[Web-SIG] A 'shutdown' function in WSGI

Benoit Chesneau bchesneau at gmail.com
Tue Feb 21 10:21:55 CET 2012

On Mon, Feb 20, 2012 at 5:03 PM, Tarek Ziadé <ziade.tarek at gmail.com> wrote:
> Hello
> I need to be able to call a function when the web application shuts down
> (SIGTERM/SIGINT) -- the use case is to stop a background thread.
> I am currently using signals because it seems to be the most clean way to do
> this. atexit is much trickier since you don't know when it's going to get
> called and you might try to call objects that were garbage collected unless
> you hack something to keep references alive.
> But signals are also tricky beasts since you may compete with other code
> that are listening to them. For instance mod_wsgi don't like apps that have
> signal handlers.
> Anyways, the bottom line is that the cleanest way to do this -- as per Chris
> McDonough idea, would be to introduce in the WSGI protocol a "shutdown"
> function the servers would be obligated to call before exiting.
> I am not sure yet about its arguments, maybe a signum + frame or simply an
> exit code...
> But how do you like the idea ?  That would solve for me the problem of
> having to deal differently here depending on if I am called with mod_wsgi or
> gunicorn or xxx
Hi Tarek,

In gunicorn we have the concept of hook which exactly does what you want
(on_exit hook). You can do this via the configuration file. And you can
do this for the other steps (reload, pre/post fork, pre/post request

Anyway, I think there are 2 issues to solve with this shutdown thing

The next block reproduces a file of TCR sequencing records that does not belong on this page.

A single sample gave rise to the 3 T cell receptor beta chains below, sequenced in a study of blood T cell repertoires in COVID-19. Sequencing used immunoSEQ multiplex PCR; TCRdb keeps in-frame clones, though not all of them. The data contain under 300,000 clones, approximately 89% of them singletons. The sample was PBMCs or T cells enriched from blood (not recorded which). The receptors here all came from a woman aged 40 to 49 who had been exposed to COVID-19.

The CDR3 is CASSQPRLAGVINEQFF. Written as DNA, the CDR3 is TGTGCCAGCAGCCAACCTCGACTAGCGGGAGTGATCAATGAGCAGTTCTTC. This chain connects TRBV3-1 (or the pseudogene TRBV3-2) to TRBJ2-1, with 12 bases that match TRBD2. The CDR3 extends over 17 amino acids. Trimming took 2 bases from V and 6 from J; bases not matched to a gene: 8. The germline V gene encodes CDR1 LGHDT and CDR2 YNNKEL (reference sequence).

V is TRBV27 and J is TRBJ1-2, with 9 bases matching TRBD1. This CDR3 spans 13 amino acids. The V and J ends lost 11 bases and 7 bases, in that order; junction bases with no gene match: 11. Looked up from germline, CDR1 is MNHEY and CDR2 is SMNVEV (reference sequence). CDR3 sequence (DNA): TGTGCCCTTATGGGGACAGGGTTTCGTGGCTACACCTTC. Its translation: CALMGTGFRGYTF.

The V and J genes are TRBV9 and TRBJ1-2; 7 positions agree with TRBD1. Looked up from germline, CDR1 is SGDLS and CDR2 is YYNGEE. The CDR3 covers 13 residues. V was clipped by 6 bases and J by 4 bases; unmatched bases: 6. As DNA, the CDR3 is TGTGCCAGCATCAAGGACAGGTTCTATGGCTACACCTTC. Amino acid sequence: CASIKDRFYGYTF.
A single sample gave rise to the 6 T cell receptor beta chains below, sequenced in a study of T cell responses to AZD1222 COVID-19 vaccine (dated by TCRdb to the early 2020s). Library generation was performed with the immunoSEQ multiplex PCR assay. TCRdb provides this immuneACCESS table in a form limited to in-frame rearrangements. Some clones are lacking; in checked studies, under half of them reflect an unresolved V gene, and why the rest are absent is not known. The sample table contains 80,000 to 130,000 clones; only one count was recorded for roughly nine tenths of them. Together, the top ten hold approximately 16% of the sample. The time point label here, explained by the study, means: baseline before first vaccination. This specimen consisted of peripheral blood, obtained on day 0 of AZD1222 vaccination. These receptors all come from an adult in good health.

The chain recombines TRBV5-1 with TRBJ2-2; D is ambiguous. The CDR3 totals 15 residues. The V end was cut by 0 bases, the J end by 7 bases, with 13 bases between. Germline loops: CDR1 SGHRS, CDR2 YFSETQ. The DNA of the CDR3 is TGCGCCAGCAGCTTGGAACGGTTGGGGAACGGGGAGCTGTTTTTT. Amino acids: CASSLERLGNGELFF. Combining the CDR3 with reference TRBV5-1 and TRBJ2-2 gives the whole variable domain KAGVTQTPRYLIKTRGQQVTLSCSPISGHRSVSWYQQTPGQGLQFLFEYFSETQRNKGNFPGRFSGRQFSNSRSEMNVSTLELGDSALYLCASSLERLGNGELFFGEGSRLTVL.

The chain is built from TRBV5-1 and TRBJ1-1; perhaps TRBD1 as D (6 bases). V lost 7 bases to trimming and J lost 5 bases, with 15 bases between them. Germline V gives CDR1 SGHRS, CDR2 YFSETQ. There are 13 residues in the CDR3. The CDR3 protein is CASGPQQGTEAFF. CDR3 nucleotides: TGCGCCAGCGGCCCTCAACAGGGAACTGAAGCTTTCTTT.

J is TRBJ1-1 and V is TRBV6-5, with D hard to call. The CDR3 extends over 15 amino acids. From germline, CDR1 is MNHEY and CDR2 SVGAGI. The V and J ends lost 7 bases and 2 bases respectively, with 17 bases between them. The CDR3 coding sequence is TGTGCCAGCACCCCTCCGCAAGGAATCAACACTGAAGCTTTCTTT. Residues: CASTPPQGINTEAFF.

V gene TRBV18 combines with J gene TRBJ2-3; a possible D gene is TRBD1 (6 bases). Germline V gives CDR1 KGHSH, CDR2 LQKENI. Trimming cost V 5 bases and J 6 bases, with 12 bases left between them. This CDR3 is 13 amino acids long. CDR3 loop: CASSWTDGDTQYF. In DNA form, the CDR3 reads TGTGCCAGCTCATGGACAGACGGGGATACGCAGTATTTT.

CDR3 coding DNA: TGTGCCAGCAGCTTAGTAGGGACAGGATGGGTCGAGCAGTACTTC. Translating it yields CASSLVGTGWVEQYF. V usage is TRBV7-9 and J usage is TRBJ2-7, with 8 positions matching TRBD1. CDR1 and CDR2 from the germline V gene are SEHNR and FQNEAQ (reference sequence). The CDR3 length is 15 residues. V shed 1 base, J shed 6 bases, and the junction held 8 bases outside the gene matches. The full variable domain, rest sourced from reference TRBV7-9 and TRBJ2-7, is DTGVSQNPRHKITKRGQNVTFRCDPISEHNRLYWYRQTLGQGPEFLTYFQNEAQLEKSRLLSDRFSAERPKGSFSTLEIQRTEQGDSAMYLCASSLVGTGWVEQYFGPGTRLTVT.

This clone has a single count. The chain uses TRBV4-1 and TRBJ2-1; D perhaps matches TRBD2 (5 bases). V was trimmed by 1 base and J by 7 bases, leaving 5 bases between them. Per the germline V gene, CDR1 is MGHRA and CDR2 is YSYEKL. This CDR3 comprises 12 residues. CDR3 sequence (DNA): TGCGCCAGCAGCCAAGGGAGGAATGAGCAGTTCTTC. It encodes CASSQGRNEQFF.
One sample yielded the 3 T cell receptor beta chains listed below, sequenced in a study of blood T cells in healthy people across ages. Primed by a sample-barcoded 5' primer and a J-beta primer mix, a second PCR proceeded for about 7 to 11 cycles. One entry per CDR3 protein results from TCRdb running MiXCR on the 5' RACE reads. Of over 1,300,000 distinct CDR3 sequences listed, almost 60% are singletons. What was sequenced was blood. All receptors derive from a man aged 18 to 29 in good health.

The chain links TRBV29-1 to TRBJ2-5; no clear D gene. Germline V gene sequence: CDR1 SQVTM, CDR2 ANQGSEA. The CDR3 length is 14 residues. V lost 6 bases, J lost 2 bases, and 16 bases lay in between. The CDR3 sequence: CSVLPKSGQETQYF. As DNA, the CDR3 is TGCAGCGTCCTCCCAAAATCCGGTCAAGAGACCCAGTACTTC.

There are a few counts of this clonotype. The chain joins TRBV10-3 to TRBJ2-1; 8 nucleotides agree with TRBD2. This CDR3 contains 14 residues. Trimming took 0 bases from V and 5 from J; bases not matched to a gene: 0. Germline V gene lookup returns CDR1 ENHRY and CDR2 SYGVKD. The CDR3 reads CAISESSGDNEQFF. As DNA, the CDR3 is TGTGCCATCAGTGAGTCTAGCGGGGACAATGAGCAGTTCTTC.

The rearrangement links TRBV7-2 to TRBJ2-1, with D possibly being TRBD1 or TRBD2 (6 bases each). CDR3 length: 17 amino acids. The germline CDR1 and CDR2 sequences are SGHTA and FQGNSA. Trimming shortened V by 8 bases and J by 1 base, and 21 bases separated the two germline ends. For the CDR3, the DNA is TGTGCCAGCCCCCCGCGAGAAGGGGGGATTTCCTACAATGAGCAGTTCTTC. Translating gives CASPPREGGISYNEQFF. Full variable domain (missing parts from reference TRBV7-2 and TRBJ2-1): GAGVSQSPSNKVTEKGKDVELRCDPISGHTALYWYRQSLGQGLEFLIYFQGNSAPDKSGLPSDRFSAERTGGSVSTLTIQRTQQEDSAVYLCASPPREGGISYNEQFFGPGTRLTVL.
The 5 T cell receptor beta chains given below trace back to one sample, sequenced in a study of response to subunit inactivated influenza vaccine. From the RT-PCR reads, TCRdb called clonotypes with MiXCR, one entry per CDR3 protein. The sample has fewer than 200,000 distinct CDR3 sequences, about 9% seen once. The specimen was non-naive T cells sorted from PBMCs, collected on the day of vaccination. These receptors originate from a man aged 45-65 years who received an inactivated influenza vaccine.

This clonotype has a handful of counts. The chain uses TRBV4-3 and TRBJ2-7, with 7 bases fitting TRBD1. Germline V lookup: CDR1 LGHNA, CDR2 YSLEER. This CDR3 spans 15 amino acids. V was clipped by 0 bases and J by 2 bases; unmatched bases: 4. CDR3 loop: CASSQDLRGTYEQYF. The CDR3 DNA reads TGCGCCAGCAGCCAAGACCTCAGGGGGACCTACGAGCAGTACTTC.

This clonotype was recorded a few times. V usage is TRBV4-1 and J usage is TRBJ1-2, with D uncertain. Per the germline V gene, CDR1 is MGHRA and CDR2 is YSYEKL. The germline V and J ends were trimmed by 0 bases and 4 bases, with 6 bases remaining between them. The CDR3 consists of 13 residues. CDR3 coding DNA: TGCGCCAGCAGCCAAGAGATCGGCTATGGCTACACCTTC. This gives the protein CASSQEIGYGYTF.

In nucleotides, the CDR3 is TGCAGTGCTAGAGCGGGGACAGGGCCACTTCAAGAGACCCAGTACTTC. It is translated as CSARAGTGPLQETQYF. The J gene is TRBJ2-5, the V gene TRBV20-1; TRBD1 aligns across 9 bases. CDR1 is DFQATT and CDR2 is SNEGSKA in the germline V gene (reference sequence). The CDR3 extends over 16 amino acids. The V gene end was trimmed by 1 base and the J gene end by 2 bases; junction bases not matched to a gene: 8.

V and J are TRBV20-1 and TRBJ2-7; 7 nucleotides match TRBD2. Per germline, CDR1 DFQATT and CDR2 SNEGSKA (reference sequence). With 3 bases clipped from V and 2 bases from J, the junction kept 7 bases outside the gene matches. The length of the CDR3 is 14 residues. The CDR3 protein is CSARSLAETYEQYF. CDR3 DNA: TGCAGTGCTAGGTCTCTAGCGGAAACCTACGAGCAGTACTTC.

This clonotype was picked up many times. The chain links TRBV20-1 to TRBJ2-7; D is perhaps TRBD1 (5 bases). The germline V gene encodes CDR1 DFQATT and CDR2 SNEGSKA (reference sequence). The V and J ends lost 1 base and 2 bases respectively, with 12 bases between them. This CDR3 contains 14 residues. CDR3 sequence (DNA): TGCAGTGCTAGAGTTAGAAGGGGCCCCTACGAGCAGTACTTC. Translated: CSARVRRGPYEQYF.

(and more) in a generic way:

1. how to make your application aware of the server capabilities (can it
or not handle shutdown)
2. how to pass such functions to the server.

There are also some others details like determining what is the context
needed by the application at this step.

Today the server is acting as a gateway so it just pass a request to an
application and return the response from the application. The
application by itself only lives in this context. Maybe, like some said,
if we want to give more info about that, we could imagine the application
object or function as a bus reacting on different contexts:

    def application(environ, start_application):

where the environ can be different depending on the context an action, we
could have:

    http request    {"wsgi.context": "http", ...}
    shutdown        {"wsgi.context"; "server", "action": "shutdown", ...}

smth like it. But how to know when the server can't pass the action
shutdown? Also what would be the environ at shutdown?

One other method, like the one described by Sylvain Hellegouarch, would
be adding some properties/attributes to the application object. So the
server would eventually check if they exists and eventually call them.
But again how to know when the server can't pass the action shutdown?
Though, I don't like to handle more than the application callable today,
I can see some problems when you have to handle server reload and such

It seems important for me that the application knows about the server
capabilities if it want to handle such things like the `shutdown`. And
this step is solved by gunicorn & others by specifically handling a
configuration. But maybe we could just considers that a server always
handle the "reload", "shutdown", also pre/post "request" evenst and have
optionnals message passed to the application? (how do we handled process
context changes - if we re in a thread for ex - ?).

We could also imagine a web application package that provides hooks
handling depending on the server target... I quite like this idea.

Not sure what is the right way. What do you think?

- benoît

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